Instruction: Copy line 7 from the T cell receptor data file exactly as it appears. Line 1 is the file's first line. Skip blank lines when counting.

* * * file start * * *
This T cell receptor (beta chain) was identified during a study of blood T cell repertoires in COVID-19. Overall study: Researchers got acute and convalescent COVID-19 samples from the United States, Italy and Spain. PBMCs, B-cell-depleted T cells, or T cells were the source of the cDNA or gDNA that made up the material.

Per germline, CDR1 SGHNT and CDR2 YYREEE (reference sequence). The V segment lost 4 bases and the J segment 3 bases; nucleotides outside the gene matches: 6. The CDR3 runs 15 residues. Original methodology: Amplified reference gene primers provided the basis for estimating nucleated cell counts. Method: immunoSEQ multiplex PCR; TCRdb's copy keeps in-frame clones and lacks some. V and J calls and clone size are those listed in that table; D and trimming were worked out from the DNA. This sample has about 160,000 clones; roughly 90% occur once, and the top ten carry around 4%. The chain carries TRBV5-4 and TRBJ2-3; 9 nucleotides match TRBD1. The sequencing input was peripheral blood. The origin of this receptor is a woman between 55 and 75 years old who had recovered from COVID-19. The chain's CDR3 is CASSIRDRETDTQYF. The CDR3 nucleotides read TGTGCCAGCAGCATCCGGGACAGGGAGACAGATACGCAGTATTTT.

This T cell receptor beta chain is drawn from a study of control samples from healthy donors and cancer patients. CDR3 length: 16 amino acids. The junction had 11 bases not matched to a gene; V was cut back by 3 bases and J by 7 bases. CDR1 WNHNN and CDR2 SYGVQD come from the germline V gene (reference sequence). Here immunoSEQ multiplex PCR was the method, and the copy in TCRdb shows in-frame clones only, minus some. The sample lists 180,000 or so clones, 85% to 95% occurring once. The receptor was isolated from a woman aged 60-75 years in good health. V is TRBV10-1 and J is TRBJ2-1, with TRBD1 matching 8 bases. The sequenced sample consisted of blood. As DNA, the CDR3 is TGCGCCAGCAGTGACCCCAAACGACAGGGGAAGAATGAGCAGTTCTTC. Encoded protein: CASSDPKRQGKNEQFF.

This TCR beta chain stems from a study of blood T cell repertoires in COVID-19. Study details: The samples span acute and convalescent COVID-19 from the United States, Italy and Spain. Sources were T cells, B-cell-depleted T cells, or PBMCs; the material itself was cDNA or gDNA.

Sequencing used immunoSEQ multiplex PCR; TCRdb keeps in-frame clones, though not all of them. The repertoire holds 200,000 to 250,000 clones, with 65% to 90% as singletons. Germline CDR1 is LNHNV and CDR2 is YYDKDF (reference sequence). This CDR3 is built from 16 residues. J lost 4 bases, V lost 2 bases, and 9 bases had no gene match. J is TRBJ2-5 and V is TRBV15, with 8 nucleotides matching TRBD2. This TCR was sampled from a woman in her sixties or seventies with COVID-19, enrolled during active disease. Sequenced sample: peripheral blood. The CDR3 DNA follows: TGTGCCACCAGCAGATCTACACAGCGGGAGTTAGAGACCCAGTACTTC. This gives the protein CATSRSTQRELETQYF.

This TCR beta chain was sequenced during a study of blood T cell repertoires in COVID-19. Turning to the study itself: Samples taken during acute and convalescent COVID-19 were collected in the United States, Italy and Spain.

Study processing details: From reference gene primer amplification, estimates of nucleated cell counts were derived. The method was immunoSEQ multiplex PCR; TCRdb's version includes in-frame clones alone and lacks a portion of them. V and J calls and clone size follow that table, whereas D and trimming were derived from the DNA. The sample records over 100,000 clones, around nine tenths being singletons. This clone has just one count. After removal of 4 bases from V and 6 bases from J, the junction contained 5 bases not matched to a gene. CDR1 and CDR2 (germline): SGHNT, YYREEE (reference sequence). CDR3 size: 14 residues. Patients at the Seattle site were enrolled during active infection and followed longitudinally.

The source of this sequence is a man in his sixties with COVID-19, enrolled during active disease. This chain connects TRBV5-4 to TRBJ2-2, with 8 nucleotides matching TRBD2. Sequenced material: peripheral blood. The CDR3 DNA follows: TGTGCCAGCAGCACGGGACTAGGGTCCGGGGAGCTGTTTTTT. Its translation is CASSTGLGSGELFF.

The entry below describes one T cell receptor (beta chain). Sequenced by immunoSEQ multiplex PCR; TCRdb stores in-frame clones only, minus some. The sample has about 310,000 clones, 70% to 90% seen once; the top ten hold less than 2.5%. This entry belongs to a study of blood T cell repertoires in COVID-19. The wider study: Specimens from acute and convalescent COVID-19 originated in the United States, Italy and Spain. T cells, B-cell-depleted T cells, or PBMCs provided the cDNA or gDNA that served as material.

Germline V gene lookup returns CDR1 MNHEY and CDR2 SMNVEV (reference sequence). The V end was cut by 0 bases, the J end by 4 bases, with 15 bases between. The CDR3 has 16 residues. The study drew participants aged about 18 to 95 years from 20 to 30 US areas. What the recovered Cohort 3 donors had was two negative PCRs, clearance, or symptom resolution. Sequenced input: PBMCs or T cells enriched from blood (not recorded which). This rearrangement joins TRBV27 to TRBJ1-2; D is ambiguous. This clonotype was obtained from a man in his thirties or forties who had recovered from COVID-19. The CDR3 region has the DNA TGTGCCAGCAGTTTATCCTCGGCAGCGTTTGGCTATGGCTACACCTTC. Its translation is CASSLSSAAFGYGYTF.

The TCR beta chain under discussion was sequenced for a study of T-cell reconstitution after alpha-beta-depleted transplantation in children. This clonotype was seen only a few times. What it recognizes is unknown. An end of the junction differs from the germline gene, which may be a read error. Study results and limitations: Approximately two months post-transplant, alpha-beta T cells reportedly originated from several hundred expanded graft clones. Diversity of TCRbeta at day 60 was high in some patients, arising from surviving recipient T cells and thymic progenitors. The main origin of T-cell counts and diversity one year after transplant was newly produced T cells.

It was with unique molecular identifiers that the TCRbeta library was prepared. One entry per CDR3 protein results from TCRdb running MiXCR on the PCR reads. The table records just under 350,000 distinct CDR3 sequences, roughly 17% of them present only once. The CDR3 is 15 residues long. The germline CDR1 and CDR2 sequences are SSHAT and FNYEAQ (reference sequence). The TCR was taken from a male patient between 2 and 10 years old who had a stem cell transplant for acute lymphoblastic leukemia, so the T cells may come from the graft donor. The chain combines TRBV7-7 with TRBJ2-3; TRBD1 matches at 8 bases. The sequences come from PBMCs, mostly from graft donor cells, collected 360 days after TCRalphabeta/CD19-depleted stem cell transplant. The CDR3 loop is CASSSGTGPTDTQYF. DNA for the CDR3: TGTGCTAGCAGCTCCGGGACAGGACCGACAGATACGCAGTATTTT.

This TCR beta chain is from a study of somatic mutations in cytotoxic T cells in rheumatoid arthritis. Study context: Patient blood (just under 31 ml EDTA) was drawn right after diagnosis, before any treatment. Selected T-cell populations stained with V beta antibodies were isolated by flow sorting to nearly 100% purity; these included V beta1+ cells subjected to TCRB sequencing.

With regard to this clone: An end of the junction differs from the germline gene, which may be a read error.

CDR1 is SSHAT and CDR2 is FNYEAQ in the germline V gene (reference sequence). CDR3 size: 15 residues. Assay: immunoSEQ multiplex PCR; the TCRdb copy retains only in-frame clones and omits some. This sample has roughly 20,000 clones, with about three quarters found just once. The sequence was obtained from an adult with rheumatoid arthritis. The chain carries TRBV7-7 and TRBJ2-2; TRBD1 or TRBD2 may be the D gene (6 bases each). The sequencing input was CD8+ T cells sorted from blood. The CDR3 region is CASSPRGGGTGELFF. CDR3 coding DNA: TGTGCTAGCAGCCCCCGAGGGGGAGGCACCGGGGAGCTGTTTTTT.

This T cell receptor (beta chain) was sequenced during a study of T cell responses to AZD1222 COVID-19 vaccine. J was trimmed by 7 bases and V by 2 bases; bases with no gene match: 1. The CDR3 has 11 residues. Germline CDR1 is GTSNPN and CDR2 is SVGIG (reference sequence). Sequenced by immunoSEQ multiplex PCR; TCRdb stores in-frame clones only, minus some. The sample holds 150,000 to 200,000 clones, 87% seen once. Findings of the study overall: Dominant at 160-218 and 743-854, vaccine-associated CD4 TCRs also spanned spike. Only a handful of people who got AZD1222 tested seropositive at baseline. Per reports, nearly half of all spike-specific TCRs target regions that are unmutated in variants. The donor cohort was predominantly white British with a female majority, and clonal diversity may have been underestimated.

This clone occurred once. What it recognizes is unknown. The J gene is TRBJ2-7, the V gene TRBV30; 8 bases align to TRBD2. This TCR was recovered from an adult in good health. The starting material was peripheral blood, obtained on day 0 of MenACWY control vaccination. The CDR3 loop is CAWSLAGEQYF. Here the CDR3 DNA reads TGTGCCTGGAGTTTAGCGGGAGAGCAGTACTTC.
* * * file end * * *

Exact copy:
Study processing details: From reference gene primer amplification, estimates of nucleated cell counts were derived. The method was immunoSEQ multiplex PCR; TCRdb's version includes in-frame clones alone and lacks a portion of them. V and J calls and clone size follow that table, whereas D and trimming were derived from the DNA. The sample records over 100,000 clones, around nine tenths being singletons. This clone has just one count. After removal of 4 bases from V and 6 bases from J, the junction contained 5 bases not matched to a gene. CDR1 and CDR2 (germline): SGHNT, YYREEE (reference sequence). CDR3 size: 14 residues. Patients at the Seattle site were enrolled during active infection and followed longitudinally.